• Invincible Hero: The Undersiders almost always come out on top of every challenge without any major loses and often in a stronger position than anyone else. Often making the people they are fighting against seem weak and non-threatening by comparison.
  • Karma Houdini: The Number Man. All of the other Cauldron Capes ultimately suffer some kind of comeuppance for all the reprehensible things they've done. He never gets so much as a Heel Realization despite the fact that he's arguably the worst of the lot.
  • Kick The Bitch: The cold, systematic way Shadow Stalker is forced to watch as her life is destroyed is utterly horrifying - but she's such a vicious, bullying sociopath most readers agreed she had it coming.
  • Les Yay: Bitch sleeps cuddled up with one of her female minions, there are also several points in the story where Taylor suspects Bitch is about to kiss her.
  • Magnificent Bastard: The Simurgh. Let's start with the fact that, despite being completely unable to communicate in any meaningful fashion with anyone apart from other Endbringers, she was able to fake a weakness...
  • Memetic Mutation: Has its own page here.
  • Memetic Badass: Skitter facts.
  • Narm: A brief example: Scion's Villainous Breakdown has the comical image of him curled up in the fetal position and spinning around in the air with an angry look on his face.
    • Bonesaw's S9 interlude also has a case of this. It abruptly changes from vast swathes of Body Horror to the dramatic reveal that Panacea has a lesbian crush on her sister. The situation makes complete sense in-story, and it's understandable that the characters would be squicked out about it, but its sheer absurdity makes it seem like something out of a bad hentai. The fact that Bonesaw somehow worked this into her evil plan only makes things sillier.
  • Nightmare Fuel: Many examples.
  • Paranoia Fuel:
    • Bonesaw's miasma makes it so you can’t tell who is an ally or who is a member of the 9.
    • Simurgh is this In-Universe, literally.
  • Ron the Death Eater: While Armsmaster does have No Social Skills to the point of being abrasive and blunt, a lot of less well-written fanfics like to turn him outright antagonistic.
  • The Scrappy: Greg.
    • All of the new Endbringers that showed up after New Delhi are generally viewed as much lamer than the original three. A big part of this is probably that they didn't get enough screentime to make any sort of impression. Compare Tohu and Bohu being introduced and then largely forgotten about within a single chapter to Leviathan getting an entire arc to himself.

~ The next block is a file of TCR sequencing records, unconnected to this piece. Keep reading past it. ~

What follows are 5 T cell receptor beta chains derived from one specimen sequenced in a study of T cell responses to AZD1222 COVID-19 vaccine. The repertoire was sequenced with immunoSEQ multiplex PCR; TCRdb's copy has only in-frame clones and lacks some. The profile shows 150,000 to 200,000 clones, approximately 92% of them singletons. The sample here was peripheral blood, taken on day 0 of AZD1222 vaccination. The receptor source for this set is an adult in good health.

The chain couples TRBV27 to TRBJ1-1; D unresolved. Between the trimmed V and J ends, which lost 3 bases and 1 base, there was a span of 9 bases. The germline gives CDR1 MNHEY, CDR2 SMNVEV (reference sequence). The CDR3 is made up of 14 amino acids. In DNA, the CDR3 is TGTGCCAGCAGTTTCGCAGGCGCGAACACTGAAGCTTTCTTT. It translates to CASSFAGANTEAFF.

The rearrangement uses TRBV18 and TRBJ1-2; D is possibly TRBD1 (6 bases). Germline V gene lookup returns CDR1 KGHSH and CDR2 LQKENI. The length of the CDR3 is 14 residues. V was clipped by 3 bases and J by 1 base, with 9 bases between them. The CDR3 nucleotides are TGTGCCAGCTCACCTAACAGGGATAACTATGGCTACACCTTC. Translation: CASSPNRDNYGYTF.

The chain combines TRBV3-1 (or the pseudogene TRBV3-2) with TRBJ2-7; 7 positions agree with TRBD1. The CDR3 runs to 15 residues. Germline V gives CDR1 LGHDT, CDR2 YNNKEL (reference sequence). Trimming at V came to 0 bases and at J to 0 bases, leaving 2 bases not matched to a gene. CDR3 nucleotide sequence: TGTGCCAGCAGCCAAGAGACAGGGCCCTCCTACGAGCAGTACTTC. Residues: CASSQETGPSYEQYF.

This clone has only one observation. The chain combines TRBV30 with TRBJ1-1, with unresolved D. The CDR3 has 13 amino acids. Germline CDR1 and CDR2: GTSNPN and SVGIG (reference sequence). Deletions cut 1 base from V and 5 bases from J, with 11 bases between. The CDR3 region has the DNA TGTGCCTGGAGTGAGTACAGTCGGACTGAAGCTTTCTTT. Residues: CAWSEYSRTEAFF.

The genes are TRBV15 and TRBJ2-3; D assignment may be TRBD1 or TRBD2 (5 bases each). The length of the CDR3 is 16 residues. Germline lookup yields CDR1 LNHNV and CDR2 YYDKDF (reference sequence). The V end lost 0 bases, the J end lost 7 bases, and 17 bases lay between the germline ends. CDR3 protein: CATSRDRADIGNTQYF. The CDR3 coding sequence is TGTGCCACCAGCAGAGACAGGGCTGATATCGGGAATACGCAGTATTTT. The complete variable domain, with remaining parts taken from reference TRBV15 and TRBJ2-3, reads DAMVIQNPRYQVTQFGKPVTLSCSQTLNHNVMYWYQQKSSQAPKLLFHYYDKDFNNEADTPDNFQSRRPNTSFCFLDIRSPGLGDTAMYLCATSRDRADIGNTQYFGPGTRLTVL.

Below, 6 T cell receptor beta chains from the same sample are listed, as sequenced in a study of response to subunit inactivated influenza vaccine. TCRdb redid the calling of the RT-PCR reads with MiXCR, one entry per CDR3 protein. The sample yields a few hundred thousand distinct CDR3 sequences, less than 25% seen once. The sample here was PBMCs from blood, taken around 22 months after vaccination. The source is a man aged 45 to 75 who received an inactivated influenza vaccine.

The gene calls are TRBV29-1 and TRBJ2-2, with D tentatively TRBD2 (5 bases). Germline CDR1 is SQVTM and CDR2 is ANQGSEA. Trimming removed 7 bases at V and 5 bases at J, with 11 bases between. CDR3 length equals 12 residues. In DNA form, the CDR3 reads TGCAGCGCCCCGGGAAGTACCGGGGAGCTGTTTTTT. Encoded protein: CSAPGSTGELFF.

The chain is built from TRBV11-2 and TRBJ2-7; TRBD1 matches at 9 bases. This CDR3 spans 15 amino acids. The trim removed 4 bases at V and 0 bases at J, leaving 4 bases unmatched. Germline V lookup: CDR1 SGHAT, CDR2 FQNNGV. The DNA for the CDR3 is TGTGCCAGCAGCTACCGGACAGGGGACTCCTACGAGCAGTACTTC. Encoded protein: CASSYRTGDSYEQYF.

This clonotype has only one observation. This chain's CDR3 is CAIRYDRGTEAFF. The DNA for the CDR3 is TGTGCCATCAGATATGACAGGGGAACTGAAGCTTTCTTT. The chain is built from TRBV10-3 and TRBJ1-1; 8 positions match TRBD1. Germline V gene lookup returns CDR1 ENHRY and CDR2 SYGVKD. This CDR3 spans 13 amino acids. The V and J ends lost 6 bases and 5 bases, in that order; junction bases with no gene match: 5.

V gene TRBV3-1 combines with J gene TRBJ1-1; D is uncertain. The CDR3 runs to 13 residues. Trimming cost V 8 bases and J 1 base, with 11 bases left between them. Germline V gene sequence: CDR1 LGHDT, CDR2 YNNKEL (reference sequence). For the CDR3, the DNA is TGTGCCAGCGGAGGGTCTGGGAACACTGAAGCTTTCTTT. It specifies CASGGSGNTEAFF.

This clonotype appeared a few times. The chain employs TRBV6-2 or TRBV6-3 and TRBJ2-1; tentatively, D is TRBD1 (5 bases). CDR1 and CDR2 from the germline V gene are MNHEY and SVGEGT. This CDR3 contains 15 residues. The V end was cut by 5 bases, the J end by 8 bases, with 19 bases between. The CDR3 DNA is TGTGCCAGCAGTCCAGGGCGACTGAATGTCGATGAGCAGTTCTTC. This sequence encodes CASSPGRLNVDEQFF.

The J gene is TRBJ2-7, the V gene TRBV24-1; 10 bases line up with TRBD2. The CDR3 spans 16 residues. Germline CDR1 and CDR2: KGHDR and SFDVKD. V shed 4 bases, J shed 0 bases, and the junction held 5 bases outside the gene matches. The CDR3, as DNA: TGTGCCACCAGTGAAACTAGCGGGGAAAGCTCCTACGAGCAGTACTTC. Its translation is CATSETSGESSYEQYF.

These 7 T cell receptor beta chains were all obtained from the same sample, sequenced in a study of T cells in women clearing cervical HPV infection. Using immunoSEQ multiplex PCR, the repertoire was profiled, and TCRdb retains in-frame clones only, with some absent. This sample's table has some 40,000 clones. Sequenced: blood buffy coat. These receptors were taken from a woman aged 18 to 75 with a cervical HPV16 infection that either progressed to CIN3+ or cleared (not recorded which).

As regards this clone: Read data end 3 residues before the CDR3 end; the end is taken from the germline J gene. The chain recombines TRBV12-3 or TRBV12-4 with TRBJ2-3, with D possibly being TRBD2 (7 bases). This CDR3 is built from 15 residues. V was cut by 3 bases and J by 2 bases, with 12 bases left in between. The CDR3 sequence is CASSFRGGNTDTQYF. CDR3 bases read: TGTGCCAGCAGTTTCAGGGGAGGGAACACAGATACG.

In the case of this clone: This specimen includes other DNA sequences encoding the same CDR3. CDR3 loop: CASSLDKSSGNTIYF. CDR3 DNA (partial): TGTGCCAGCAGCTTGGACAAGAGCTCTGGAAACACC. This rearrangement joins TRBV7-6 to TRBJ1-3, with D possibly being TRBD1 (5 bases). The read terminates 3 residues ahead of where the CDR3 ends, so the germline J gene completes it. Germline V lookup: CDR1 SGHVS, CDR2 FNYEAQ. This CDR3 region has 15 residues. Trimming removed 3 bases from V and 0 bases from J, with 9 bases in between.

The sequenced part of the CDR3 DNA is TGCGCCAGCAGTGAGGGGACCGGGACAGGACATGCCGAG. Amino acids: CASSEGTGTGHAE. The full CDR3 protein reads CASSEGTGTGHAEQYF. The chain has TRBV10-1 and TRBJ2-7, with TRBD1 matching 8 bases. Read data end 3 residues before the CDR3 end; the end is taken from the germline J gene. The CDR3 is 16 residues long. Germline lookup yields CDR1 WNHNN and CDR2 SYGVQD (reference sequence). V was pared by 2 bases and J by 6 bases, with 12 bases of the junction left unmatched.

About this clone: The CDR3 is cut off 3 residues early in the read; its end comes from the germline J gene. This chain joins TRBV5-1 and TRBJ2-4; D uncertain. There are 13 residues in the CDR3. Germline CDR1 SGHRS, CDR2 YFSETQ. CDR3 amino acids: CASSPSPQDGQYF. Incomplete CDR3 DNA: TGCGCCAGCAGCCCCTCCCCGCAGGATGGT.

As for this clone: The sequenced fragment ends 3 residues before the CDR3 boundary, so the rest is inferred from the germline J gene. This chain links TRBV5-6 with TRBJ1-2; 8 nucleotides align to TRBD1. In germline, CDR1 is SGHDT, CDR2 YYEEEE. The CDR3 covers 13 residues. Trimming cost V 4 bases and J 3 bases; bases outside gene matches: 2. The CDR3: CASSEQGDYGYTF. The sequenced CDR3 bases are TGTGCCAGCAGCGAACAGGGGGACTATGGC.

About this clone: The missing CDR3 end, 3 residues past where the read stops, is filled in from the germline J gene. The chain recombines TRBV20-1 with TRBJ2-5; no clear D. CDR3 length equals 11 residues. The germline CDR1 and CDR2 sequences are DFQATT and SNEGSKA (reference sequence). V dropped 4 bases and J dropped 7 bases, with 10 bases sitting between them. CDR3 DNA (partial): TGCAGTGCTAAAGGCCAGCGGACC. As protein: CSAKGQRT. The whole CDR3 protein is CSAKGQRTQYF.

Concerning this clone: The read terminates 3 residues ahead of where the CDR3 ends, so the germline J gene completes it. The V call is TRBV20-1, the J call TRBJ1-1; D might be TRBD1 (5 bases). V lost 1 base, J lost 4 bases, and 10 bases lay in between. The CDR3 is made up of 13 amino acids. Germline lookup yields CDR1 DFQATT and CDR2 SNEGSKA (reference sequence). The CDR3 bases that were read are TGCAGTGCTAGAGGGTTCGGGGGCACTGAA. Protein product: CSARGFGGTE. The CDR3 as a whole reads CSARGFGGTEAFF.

• The Woobie:
    • Garrote. A Case-53 whose tentacles instinctively want to strangle any stressor. Points to trying to reach out through the internet to find a friend.
    • Bitch. Decidedly the Jerkass subclass: she's angry, hostile, anti-social, whatever you want to call it ... but only because she got screwed over by her power and she never had a real friend in her life.
    • WagTheDog. We knew from Interlude 19 (Donation Bonus #2) that she really wanted to become a minion to Bitch, but when we see her in 21.6, the way she lights up whenever she gets praise from Rachel and the way she sleeps curled up with Rachel ... she clearly came from some terribly-dysfunctional place.
    • Taylor herself gets this on occasion when life decides to screw her over. She's of the Iron subclass, but it's hard not to feel really, really bad for her past and the general hell she goes through, combined with her self-loathing. Indeed, even many of the people who ascribe to the Alternate Character Interpretation and say she's become a bullying villain herself at the end of the story still find her sympathetic, because she didn't entirely have a choice in what she became.
    • By far the worst is Panacea. Her problems literally started almost when she was born, being the daughter of supervillain and Affably Evil drug lord Marquis. This was not an issue, Marquis being literally the most caring and psychologically healthy figure in her life. It really started when New Wave, out of moral obligation after sending Marquis to the Birdcage (more because of the three strikes law than being a true monster like everyone else in there), but Photon Mom, in her infinite wisdom, gave her over to Brandish (who openly admitted to the fact that she wasn't an ideal candidate at all due to the coincidental resemblance Panacea has to the cause of own trigger event). Cut to the present, and Brandish's inability to foster a child have resulted in her daughter becoming a self-loathing, overworked, and embittered mess terrified of her own (admittedly nuclear-level) power. And that's not even getting into the aura-induced romantic affection for her older sister, which is about 40% of her self-loathing right there. And it never gets better, unlike everyone else under this trope.
      • Doesn't get better if you subscribe to the theory that her mother might be Iron Rain as put forth further up this page.
  • Woobie, Destroyer of Worlds: The Slaughterhouse Nine under Jack Slash likes to recruit and/or create these. Though many of them have no such excuse or cross the Moral Event Horizon shortly afterwards.